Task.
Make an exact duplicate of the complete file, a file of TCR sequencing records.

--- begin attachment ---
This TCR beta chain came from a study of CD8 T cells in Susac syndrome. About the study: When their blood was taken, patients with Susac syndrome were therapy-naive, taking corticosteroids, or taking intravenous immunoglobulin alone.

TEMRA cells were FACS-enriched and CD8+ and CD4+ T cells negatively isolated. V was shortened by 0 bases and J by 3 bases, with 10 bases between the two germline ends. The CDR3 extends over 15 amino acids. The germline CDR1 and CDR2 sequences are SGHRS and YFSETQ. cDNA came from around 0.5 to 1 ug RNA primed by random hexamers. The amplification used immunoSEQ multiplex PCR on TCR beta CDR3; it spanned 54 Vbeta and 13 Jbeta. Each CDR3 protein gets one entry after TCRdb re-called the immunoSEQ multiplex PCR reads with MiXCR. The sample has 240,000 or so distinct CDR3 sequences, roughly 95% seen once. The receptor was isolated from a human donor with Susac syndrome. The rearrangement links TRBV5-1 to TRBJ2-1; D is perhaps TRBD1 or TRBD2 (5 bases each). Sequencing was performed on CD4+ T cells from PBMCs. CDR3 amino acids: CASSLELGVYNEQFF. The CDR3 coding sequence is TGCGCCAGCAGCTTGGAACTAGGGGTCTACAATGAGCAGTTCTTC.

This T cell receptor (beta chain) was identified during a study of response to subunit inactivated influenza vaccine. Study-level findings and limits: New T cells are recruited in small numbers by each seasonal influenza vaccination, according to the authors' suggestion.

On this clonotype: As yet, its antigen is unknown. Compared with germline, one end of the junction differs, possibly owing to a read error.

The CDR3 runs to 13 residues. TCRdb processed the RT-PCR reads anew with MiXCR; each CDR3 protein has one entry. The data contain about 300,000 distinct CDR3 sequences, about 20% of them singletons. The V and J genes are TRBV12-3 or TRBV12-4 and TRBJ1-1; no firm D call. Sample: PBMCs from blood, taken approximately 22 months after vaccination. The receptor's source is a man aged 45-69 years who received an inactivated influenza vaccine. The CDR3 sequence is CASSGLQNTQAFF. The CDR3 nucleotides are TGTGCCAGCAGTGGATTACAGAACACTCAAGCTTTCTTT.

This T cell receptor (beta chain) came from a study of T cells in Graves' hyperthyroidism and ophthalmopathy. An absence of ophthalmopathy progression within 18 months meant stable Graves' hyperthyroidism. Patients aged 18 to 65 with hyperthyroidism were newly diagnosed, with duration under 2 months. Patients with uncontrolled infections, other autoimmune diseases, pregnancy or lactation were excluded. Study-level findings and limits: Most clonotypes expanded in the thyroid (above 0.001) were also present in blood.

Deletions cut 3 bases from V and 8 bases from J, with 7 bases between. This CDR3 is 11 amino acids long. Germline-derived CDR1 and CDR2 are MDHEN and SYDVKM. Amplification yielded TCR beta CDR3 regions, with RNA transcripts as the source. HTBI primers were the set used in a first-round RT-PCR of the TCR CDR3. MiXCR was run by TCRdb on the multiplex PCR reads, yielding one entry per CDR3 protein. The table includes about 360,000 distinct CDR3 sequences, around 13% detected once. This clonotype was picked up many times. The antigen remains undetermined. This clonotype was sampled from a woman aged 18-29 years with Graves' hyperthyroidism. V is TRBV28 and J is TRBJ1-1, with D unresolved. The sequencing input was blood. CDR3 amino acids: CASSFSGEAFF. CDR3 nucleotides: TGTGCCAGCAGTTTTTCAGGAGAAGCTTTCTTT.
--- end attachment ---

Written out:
This TCR beta chain came from a study of CD8 T cells in Susac syndrome. About the study: When their blood was taken, patients with Susac syndrome were therapy-naive, taking corticosteroids, or taking intravenous immunoglobulin alone.

TEMRA cells were FACS-enriched and CD8+ and CD4+ T cells negatively isolated. V was shortened by 0 bases and J by 3 bases, with 10 bases between the two germline ends. The CDR3 extends over 15 amino acids. The germline CDR1 and CDR2 sequences are SGHRS and YFSETQ. cDNA came from around 0.5 to 1 ug RNA primed by random hexamers. The amplification used immunoSEQ multiplex PCR on TCR beta CDR3; it spanned 54 Vbeta and 13 Jbeta. Each CDR3 protein gets one entry after TCRdb re-called the immunoSEQ multiplex PCR reads with MiXCR. The sample has 240,000 or so distinct CDR3 sequences, roughly 95% seen once. The receptor was isolated from a human donor with Susac syndrome. The rearrangement links TRBV5-1 to TRBJ2-1; D is perhaps TRBD1 or TRBD2 (5 bases each). Sequencing was performed on CD4+ T cells from PBMCs. CDR3 amino acids: CASSLELGVYNEQFF. The CDR3 coding sequence is TGCGCCAGCAGCTTGGAACTAGGGGTCTACAATGAGCAGTTCTTC.

This T cell receptor (beta chain) was identified during a study of response to subunit inactivated influenza vaccine. Study-level findings and limits: New T cells are recruited in small numbers by each seasonal influenza vaccination, according to the authors' suggestion.

On this clonotype: As yet, its antigen is unknown. Compared with germline, one end of the junction differs, possibly owing to a read error.

The CDR3 runs to 13 residues. TCRdb processed the RT-PCR reads anew with MiXCR; each CDR3 protein has one entry. The data contain about 300,000 distinct CDR3 sequences, about 20% of them singletons. The V and J genes are TRBV12-3 or TRBV12-4 and TRBJ1-1; no firm D call. Sample: PBMCs from blood, taken approximately 22 months after vaccination. The receptor's source is a man aged 45-69 years who received an inactivated influenza vaccine. The CDR3 sequence is CASSGLQNTQAFF. The CDR3 nucleotides are TGTGCCAGCAGTGGATTACAGAACACTCAAGCTTTCTTT.

This T cell receptor (beta chain) came from a study of T cells in Graves' hyperthyroidism and ophthalmopathy. An absence of ophthalmopathy progression within 18 months meant stable Graves' hyperthyroidism. Patients aged 18 to 65 with hyperthyroidism were newly diagnosed, with duration under 2 months. Patients with uncontrolled infections, other autoimmune diseases, pregnancy or lactation were excluded. Study-level findings and limits: Most clonotypes expanded in the thyroid (above 0.001) were also present in blood.

Deletions cut 3 bases from V and 8 bases from J, with 7 bases between. This CDR3 is 11 amino acids long. Germline-derived CDR1 and CDR2 are MDHEN and SYDVKM. Amplification yielded TCR beta CDR3 regions, with RNA transcripts as the source. HTBI primers were the set used in a first-round RT-PCR of the TCR CDR3. MiXCR was run by TCRdb on the multiplex PCR reads, yielding one entry per CDR3 protein. The table includes about 360,000 distinct CDR3 sequences, around 13% detected once. This clonotype was picked up many times. The antigen remains undetermined. This clonotype was sampled from a woman aged 18-29 years with Graves' hyperthyroidism. V is TRBV28 and J is TRBJ1-1, with D unresolved. The sequencing input was blood. CDR3 amino acids: CASSFSGEAFF. CDR3 nucleotides: TGTGCCAGCAGTTTTTCAGGAGAAGCTTTCTTT.